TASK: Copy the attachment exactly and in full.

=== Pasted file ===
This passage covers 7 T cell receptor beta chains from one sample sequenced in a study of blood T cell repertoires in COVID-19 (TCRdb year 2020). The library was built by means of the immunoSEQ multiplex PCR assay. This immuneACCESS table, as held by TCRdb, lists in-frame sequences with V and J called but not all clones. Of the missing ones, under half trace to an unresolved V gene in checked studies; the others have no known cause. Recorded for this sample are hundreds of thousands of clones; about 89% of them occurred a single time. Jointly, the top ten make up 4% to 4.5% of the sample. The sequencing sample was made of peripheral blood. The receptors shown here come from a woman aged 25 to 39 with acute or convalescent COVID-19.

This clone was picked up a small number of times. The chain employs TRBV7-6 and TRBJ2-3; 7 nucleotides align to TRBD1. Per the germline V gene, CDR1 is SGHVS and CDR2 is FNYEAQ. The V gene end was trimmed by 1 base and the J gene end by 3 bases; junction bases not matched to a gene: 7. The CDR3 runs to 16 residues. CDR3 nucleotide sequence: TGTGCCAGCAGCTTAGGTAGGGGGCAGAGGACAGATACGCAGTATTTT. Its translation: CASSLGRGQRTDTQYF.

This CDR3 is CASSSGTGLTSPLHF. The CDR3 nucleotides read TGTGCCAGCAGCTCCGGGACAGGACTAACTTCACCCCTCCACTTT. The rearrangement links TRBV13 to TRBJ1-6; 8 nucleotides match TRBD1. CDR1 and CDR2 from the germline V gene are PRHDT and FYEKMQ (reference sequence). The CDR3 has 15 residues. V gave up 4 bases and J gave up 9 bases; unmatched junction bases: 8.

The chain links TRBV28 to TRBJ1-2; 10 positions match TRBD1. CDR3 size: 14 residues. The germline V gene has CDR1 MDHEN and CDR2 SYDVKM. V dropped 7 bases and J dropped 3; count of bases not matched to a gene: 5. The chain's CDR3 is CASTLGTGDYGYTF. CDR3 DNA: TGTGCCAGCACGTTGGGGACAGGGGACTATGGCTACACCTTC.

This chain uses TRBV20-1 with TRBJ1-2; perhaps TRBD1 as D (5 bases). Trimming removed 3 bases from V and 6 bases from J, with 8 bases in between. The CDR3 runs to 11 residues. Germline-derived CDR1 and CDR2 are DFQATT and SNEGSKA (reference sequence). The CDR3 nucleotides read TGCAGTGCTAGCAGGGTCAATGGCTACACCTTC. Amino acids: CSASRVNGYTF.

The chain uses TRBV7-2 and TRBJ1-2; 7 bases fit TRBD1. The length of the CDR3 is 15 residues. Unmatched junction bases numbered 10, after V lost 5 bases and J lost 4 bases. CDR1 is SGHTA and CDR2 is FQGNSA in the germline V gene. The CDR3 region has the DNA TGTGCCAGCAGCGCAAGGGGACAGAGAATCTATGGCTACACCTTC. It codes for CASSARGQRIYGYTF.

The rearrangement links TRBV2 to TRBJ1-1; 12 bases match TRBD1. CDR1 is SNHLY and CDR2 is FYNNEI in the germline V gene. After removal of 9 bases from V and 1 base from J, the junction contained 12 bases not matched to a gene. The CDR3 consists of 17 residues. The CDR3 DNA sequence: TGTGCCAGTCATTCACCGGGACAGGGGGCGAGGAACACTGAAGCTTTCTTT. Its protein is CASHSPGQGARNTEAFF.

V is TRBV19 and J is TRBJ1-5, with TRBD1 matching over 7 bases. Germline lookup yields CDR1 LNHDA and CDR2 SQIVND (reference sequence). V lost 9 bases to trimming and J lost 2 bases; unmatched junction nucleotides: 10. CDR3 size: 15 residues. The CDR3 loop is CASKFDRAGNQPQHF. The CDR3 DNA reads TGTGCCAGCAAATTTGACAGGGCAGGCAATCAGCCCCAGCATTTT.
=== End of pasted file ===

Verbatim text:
This passage covers 7 T cell receptor beta chains from one sample sequenced in a study of blood T cell repertoires in COVID-19 (TCRdb year 2020). The library was built by means of the immunoSEQ multiplex PCR assay. This immuneACCESS table, as held by TCRdb, lists in-frame sequences with V and J called but not all clones. Of the missing ones, under half trace to an unresolved V gene in checked studies; the others have no known cause. Recorded for this sample are hundreds of thousands of clones; about 89% of them occurred a single time. Jointly, the top ten make up 4% to 4.5% of the sample. The sequencing sample was made of peripheral blood. The receptors shown here come from a woman aged 25 to 39 with acute or convalescent COVID-19.

This clone was picked up a small number of times. The chain employs TRBV7-6 and TRBJ2-3; 7 nucleotides align to TRBD1. Per the germline V gene, CDR1 is SGHVS and CDR2 is FNYEAQ. The V gene end was trimmed by 1 base and the J gene end by 3 bases; junction bases not matched to a gene: 7. The CDR3 runs to 16 residues. CDR3 nucleotide sequence: TGTGCCAGCAGCTTAGGTAGGGGGCAGAGGACAGATACGCAGTATTTT. Its translation: CASSLGRGQRTDTQYF.

This CDR3 is CASSSGTGLTSPLHF. The CDR3 nucleotides read TGTGCCAGCAGCTCCGGGACAGGACTAACTTCACCCCTCCACTTT. The rearrangement links TRBV13 to TRBJ1-6; 8 nucleotides match TRBD1. CDR1 and CDR2 from the germline V gene are PRHDT and FYEKMQ (reference sequence). The CDR3 has 15 residues. V gave up 4 bases and J gave up 9 bases; unmatched junction bases: 8.

The chain links TRBV28 to TRBJ1-2; 10 positions match TRBD1. CDR3 size: 14 residues. The germline V gene has CDR1 MDHEN and CDR2 SYDVKM. V dropped 7 bases and J dropped 3; count of bases not matched to a gene: 5. The chain's CDR3 is CASTLGTGDYGYTF. CDR3 DNA: TGTGCCAGCACGTTGGGGACAGGGGACTATGGCTACACCTTC.

This chain uses TRBV20-1 with TRBJ1-2; perhaps TRBD1 as D (5 bases). Trimming removed 3 bases from V and 6 bases from J, with 8 bases in between. The CDR3 runs to 11 residues. Germline-derived CDR1 and CDR2 are DFQATT and SNEGSKA (reference sequence). The CDR3 nucleotides read TGCAGTGCTAGCAGGGTCAATGGCTACACCTTC. Amino acids: CSASRVNGYTF.

The chain uses TRBV7-2 and TRBJ1-2; 7 bases fit TRBD1. The length of the CDR3 is 15 residues. Unmatched junction bases numbered 10, after V lost 5 bases and J lost 4 bases. CDR1 is SGHTA and CDR2 is FQGNSA in the germline V gene. The CDR3 region has the DNA TGTGCCAGCAGCGCAAGGGGACAGAGAATCTATGGCTACACCTTC. It codes for CASSARGQRIYGYTF.

The rearrangement links TRBV2 to TRBJ1-1; 12 bases match TRBD1. CDR1 is SNHLY and CDR2 is FYNNEI in the germline V gene. After removal of 9 bases from V and 1 base from J, the junction contained 12 bases not matched to a gene. The CDR3 consists of 17 residues. The CDR3 DNA sequence: TGTGCCAGTCATTCACCGGGACAGGGGGCGAGGAACACTGAAGCTTTCTTT. Its protein is CASHSPGQGARNTEAFF.

V is TRBV19 and J is TRBJ1-5, with TRBD1 matching over 7 bases. Germline lookup yields CDR1 LNHDA and CDR2 SQIVND (reference sequence). V lost 9 bases to trimming and J lost 2 bases; unmatched junction nucleotides: 10. CDR3 size: 15 residues. The CDR3 loop is CASKFDRAGNQPQHF. The CDR3 DNA reads TGTGCCAGCAAATTTGACAGGGCAGGCAATCAGCCCCAGCATTTT.